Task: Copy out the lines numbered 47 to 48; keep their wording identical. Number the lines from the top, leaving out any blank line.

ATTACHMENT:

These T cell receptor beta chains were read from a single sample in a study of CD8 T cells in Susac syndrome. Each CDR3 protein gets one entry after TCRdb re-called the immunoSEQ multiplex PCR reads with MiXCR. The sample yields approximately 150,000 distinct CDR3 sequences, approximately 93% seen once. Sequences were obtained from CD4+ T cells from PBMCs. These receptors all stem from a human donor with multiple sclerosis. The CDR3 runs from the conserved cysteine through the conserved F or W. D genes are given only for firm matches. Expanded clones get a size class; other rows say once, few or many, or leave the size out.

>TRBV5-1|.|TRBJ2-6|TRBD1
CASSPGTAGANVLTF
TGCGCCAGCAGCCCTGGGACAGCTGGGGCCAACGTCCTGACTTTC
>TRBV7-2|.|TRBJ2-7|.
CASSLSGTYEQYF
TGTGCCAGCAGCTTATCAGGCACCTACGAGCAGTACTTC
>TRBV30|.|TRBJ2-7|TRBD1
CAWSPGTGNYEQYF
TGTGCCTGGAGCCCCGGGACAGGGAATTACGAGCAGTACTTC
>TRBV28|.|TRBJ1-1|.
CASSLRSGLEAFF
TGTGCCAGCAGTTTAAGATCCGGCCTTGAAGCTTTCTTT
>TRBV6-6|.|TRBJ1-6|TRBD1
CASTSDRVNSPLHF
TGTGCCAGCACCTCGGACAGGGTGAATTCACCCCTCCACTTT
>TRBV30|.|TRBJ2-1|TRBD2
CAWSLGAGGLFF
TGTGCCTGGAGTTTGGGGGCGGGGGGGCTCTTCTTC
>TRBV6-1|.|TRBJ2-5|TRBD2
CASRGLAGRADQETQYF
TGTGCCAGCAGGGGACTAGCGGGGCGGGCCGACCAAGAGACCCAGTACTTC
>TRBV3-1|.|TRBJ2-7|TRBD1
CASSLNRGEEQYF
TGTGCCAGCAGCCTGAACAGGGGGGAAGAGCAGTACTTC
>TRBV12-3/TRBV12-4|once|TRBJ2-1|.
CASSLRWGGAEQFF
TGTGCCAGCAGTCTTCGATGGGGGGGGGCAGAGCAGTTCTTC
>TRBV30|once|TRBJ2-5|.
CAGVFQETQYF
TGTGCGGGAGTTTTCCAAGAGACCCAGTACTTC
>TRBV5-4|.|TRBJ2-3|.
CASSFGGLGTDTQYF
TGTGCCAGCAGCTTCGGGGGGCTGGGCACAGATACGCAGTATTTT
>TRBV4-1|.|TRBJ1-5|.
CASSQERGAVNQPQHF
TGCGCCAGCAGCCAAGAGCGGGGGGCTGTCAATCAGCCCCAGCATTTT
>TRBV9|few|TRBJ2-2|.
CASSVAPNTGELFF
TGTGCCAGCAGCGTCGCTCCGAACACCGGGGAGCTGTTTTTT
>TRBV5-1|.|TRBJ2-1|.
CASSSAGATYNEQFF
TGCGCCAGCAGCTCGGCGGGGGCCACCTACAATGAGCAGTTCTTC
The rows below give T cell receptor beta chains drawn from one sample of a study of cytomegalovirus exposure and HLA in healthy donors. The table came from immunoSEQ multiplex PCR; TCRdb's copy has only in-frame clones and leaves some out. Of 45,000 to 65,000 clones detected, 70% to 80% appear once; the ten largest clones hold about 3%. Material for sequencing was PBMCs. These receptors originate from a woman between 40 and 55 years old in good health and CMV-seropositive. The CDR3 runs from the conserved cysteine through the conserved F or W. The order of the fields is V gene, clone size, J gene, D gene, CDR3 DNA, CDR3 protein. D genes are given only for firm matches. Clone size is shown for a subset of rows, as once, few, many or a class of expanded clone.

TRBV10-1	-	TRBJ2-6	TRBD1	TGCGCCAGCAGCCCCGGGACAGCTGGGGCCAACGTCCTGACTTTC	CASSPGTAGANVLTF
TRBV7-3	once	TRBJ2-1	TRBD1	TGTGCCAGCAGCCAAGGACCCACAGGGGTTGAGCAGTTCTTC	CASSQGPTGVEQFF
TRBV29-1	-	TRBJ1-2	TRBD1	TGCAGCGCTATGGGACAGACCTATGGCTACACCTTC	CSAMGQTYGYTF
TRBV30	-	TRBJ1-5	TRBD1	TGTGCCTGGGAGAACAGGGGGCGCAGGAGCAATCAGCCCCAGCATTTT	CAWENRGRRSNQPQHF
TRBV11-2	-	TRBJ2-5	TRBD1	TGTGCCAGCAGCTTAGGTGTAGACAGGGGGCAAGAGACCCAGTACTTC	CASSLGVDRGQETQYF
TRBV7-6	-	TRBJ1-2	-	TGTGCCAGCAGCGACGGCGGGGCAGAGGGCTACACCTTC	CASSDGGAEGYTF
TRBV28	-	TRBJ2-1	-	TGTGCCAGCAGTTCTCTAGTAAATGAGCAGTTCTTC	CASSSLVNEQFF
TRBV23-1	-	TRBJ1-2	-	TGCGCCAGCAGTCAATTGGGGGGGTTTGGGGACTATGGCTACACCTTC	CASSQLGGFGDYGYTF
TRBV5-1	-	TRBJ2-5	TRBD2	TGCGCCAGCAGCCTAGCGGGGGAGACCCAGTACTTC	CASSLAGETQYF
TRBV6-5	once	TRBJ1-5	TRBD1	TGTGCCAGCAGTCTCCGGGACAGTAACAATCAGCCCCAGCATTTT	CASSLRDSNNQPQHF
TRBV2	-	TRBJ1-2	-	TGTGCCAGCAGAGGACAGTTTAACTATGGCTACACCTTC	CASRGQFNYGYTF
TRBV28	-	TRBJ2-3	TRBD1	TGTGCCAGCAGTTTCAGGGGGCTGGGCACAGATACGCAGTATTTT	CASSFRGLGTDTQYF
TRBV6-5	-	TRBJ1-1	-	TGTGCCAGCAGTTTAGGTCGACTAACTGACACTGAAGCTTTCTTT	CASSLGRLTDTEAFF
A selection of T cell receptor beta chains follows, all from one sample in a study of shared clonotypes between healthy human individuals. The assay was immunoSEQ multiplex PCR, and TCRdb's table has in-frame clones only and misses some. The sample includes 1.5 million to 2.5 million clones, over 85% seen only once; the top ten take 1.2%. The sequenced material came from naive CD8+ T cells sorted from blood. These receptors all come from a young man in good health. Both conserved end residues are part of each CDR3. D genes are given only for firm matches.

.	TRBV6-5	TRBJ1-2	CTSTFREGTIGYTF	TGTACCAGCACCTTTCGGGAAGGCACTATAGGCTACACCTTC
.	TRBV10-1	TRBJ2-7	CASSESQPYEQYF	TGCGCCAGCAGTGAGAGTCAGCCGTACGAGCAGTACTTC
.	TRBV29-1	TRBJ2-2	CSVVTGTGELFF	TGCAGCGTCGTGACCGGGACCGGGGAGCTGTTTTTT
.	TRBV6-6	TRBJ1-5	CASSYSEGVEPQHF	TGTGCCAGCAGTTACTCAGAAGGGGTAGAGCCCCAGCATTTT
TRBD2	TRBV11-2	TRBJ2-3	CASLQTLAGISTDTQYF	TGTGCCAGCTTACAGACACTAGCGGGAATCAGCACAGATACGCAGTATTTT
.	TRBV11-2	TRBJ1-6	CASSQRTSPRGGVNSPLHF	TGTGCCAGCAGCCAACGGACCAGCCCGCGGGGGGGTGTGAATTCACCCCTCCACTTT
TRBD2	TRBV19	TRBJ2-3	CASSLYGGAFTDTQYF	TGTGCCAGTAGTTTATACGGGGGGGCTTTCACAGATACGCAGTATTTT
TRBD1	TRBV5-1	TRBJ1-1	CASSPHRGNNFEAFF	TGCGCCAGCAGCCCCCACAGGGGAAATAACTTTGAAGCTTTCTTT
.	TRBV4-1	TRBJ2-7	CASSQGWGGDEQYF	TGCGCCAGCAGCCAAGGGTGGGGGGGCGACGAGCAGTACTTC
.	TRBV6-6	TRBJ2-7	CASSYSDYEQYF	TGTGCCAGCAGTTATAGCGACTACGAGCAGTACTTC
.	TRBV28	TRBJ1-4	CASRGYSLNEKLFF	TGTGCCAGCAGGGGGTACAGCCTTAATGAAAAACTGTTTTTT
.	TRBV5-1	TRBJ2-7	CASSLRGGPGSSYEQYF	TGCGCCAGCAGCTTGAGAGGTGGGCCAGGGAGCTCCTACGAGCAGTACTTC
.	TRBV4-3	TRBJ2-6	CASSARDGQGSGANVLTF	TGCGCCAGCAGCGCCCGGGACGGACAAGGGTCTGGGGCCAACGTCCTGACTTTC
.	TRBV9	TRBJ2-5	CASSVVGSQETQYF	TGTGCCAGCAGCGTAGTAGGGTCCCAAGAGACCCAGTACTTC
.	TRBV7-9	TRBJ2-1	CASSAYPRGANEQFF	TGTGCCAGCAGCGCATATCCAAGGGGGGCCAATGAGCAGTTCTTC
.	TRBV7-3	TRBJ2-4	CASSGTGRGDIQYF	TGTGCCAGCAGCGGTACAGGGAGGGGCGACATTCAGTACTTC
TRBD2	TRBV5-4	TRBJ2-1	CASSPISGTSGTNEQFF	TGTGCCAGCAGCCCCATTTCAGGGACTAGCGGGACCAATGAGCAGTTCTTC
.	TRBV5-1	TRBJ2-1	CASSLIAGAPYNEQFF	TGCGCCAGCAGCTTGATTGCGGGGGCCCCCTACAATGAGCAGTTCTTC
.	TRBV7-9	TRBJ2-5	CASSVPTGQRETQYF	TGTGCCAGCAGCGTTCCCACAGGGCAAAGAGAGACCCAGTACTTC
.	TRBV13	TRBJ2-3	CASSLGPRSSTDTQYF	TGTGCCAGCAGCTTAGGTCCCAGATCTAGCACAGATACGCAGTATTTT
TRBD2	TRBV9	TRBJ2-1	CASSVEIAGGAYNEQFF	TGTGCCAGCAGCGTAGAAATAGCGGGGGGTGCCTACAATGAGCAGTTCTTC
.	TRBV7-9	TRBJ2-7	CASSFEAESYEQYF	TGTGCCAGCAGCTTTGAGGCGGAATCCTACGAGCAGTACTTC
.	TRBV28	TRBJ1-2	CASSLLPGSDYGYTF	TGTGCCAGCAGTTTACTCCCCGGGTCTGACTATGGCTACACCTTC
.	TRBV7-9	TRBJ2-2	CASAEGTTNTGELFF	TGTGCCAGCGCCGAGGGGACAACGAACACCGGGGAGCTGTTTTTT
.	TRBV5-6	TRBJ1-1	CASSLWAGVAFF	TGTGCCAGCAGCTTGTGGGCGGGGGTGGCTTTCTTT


TRBV29-1	-	TRBJ1-2	TRBD1	TGCAGCGCTATGGGACAGACCTATGGCTACACCTTC	CSAMGQTYGYTF
TRBV30	-	TRBJ1-5	TRBD1	TGTGCCTGGGAGAACAGGGGGCGCAGGAGCAATCAGCCCCAGCATTTT	CAWENRGRRSNQPQHF